This Map Visualizes China's Growing Military Capabilities In The South China Sea

Illustration for article titled This Map Visualizes China's Growing Military Capabilities In The South China Sea

This awesome interactive map shows China’s emerging area denial and anti-access military capabilities in the South China Sea. It is useful in visually tracking China’s progress towards creating an overlapping field of control over a vast majority of the area.


The map, which you can access here, is built by the Center for Strategic and International Studies (CSIS).

One of China’s highly developed islands in the northern part of the South China Sea, Woody Island, has been equipped with surface-to-air missiles and fighter aircraft. These moves have come just as many defense analysts have predicted for years and are likely an indication of things to come for China’s other island outposts throughout the South China Sea.

There is also evidence that China is installing a high-frequency long-range radar array on Cuarteron Reef, one of their handful of manmade islands in the south-central part of the South China Sea. This radar type is known to be used for detecting aircraft and ships at extreme ranges far over-the-horizon and can theoretically detect some stealthy aircraft under certain circumstances. It is just one of many other sensors popping up on this island and others, although the existence of such a capability provides even more evidence that China is actively seeking an aggressive anti-access, area denial strategy over the South China Sea.

This all comes as China’s largest island building project out of their manmade island initiative, Fiery Cross Reef, officially activated its 9,000-foot runway early last month. The runway is capable of supporting even China’s heaviest bomber and transport aircraft.


With any luck CSIS will keep updating this fabulous visual resource as China expands its military capabilities to its other islands that remain under construction in the South China Sea. Undoubtedly, the threat rings you see today will blossom and multiply, creating a massive overlapping area of control backed up by anti-ship and anti-air missiles, as well as fighter and maritime surveillance and attack aircraft.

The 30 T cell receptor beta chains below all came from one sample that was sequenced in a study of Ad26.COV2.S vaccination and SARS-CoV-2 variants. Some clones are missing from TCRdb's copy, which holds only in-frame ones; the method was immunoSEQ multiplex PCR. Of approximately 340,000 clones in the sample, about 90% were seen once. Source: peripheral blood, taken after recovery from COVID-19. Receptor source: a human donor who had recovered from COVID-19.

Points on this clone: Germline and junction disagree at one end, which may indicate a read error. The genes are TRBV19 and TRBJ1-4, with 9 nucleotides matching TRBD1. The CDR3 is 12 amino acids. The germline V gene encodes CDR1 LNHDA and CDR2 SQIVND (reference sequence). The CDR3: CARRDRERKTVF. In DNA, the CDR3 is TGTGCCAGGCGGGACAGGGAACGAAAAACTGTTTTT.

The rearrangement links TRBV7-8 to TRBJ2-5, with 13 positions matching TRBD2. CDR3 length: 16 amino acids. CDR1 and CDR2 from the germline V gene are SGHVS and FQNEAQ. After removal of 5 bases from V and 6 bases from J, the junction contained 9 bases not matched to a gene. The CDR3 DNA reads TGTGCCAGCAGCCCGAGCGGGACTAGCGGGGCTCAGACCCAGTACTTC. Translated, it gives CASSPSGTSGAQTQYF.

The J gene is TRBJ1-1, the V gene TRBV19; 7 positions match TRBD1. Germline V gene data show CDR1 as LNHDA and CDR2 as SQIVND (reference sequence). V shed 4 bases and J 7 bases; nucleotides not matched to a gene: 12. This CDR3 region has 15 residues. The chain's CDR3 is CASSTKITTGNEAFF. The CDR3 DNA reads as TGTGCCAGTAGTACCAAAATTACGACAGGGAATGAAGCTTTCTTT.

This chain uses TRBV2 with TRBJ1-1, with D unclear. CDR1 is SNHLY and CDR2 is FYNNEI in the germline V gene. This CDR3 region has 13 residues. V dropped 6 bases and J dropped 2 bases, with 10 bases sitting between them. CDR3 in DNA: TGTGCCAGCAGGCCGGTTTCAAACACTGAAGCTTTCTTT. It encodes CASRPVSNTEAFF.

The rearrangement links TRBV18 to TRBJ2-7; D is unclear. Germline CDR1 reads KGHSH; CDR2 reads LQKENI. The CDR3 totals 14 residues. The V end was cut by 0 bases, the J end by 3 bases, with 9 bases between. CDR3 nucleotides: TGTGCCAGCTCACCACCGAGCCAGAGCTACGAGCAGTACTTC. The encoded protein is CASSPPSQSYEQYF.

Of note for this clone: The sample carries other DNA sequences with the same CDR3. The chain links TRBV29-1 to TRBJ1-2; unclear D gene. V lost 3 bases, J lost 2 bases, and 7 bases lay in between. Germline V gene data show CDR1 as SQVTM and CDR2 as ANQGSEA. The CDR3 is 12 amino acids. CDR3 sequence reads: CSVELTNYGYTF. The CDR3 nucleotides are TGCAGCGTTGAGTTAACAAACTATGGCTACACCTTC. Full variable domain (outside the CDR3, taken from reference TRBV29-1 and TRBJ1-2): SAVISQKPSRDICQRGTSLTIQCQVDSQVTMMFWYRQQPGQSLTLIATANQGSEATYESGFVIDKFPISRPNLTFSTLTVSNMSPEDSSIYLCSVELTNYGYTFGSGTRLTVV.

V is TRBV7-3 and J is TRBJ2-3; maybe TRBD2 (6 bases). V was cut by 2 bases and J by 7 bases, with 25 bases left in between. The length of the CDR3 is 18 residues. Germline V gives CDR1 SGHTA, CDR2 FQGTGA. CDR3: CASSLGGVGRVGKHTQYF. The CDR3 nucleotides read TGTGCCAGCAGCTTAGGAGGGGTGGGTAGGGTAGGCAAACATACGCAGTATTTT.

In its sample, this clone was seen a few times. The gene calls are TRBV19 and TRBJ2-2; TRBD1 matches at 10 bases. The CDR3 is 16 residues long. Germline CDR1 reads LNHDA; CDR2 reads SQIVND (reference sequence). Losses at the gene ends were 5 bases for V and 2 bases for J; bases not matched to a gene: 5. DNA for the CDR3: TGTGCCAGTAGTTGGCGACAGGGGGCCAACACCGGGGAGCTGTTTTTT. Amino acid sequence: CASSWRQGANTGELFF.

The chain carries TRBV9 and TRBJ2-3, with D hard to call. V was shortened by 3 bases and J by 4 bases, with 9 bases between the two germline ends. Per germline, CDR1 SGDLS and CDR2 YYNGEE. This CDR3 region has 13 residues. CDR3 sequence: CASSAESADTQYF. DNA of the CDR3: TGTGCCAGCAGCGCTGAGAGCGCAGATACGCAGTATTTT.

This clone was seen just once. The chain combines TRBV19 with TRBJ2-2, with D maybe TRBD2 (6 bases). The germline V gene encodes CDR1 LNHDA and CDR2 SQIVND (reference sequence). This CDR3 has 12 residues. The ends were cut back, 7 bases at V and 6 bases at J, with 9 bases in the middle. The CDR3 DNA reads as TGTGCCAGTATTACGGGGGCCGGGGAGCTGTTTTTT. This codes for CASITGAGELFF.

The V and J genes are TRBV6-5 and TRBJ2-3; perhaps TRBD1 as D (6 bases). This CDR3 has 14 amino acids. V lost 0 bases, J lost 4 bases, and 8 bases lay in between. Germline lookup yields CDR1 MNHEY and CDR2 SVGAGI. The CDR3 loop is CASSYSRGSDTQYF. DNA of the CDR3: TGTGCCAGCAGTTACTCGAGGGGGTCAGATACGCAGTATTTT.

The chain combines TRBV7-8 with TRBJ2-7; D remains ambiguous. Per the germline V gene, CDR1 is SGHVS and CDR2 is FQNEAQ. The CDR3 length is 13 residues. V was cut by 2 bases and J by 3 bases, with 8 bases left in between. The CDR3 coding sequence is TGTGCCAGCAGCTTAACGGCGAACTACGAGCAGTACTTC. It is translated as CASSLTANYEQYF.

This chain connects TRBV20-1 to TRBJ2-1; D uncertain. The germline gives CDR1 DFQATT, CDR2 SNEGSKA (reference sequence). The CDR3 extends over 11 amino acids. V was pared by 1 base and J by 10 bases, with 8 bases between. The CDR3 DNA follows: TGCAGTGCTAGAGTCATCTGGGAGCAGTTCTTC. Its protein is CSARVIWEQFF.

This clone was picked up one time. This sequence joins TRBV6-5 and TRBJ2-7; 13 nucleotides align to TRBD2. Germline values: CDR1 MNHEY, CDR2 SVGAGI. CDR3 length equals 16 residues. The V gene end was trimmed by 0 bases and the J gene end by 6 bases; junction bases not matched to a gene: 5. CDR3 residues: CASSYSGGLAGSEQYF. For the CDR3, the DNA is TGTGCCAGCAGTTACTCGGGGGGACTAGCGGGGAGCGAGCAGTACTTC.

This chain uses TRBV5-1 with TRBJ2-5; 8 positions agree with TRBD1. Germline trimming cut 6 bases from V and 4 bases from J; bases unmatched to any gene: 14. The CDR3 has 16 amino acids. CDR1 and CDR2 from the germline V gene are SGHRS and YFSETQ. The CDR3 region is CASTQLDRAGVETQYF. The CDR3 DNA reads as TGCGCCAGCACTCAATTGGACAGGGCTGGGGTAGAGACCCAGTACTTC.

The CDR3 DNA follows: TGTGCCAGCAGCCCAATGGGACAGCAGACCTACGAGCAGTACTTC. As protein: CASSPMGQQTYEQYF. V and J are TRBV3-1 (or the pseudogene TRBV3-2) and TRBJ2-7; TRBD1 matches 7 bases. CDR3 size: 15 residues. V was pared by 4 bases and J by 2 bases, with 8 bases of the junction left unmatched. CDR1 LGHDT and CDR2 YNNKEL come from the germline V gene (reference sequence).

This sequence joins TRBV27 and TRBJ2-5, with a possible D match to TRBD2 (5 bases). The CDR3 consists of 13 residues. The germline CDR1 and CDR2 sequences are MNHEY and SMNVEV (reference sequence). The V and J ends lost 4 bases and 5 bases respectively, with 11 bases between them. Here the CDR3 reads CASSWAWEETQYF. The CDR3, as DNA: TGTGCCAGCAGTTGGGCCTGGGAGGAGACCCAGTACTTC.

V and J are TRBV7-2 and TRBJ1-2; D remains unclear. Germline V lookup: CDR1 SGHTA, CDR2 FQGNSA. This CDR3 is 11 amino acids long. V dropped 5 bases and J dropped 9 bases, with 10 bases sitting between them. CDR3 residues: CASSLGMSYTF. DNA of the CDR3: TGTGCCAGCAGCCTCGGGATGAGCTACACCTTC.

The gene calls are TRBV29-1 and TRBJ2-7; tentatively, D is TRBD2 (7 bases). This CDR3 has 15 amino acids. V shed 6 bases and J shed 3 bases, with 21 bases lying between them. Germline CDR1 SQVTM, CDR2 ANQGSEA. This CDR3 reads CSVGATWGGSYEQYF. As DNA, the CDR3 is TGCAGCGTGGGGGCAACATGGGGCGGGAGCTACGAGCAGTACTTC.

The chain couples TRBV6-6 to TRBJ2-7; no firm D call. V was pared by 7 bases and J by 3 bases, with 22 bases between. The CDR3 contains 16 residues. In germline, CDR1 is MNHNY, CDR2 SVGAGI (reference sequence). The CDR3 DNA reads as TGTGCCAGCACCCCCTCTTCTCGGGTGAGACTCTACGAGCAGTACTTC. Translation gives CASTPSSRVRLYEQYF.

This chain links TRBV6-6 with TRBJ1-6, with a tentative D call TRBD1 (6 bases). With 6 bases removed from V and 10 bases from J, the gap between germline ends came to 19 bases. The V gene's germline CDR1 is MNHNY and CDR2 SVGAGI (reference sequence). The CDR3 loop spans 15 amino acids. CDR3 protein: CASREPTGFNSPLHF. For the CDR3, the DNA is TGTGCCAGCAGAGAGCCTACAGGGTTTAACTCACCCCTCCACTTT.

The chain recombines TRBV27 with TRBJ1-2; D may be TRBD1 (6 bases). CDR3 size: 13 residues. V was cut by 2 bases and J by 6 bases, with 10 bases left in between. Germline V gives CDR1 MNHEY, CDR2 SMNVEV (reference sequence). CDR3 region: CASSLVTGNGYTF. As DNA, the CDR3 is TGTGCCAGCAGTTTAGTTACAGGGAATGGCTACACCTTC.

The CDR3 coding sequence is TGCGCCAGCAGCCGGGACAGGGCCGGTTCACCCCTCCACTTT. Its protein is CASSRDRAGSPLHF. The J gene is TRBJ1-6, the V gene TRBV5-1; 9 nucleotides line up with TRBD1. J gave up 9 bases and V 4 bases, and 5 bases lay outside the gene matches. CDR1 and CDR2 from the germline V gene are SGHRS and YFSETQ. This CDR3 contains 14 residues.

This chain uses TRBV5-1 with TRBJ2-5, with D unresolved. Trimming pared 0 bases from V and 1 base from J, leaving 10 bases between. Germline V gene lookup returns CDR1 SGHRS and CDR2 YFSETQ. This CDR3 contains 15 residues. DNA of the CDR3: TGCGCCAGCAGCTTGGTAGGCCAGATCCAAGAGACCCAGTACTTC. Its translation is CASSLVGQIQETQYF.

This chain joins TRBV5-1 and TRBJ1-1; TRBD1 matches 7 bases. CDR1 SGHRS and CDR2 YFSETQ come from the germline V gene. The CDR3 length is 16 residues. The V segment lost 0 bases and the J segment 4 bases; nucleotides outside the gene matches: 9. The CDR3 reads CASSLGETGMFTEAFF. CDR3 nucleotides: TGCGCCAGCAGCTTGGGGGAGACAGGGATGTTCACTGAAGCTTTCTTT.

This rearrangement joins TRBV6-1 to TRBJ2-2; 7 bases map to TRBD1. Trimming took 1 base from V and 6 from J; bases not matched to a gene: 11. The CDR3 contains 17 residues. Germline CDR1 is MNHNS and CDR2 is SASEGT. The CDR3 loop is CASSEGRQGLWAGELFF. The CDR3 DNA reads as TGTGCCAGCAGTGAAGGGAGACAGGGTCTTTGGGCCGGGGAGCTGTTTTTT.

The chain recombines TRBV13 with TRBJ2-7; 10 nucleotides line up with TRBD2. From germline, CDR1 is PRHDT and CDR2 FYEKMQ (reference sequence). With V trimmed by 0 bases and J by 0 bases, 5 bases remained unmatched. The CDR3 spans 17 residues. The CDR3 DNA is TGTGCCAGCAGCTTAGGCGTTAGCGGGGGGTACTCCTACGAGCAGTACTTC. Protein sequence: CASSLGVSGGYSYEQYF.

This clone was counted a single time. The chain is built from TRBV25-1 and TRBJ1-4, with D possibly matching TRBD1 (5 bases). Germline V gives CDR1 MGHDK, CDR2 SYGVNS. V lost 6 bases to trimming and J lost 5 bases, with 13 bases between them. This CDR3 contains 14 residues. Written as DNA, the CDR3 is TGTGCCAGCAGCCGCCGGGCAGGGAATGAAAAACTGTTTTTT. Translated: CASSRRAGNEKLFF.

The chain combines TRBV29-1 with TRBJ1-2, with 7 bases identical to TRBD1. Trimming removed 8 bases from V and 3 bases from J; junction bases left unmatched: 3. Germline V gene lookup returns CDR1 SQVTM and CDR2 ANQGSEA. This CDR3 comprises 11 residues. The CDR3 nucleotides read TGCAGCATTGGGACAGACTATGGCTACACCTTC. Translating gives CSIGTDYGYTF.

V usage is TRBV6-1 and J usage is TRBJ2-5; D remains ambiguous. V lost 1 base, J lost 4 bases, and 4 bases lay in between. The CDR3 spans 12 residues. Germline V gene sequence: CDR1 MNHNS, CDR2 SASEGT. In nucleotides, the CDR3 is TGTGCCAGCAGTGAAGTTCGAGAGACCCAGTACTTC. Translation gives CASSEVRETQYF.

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While this whole situation is a mess, the part that most people don’t get is that as long as this doesn’t morph into something catastrophic with a provocation that escalates to shots being fired, the underlying situation actually has gotten better rather than worse and is going to stay that way for a while.

Besides all the nationalist pride and revisionist history involved, the underlying reason for the nine-dashed line and the claim on the Spratlys is to project force to secure oil and gas reserves.

Except...given the cratering in the commodity markets - not coincidentally led by Chinese demand growth dropping off - nobody in the world is going to do much more than the occasional exploratory well on a high risk (meaning cost versus massive uncertainty of what you’ll find when you drill, not security) project for the next several years.

Politics aside, even if China wasn’t involved whatsoever any Western oil company would get shot by its shareholders for development costs in poking around here. Even CNOOC (which has much lower return requirements given their joint strategic mission to grow overseas Chinese oil and gas assets, and would undoubtedly be the ones drilling here) has announced they’re cutting CapEx this year by 25%.

China can drop as much as it wants in the region for now, but the pot won’t boil over until and unless commodity prices really rebound and various other countries want to press claims. Especially on natural gas with LNG exports ramping up (which is what a lot of people think is under the region), that may take a while.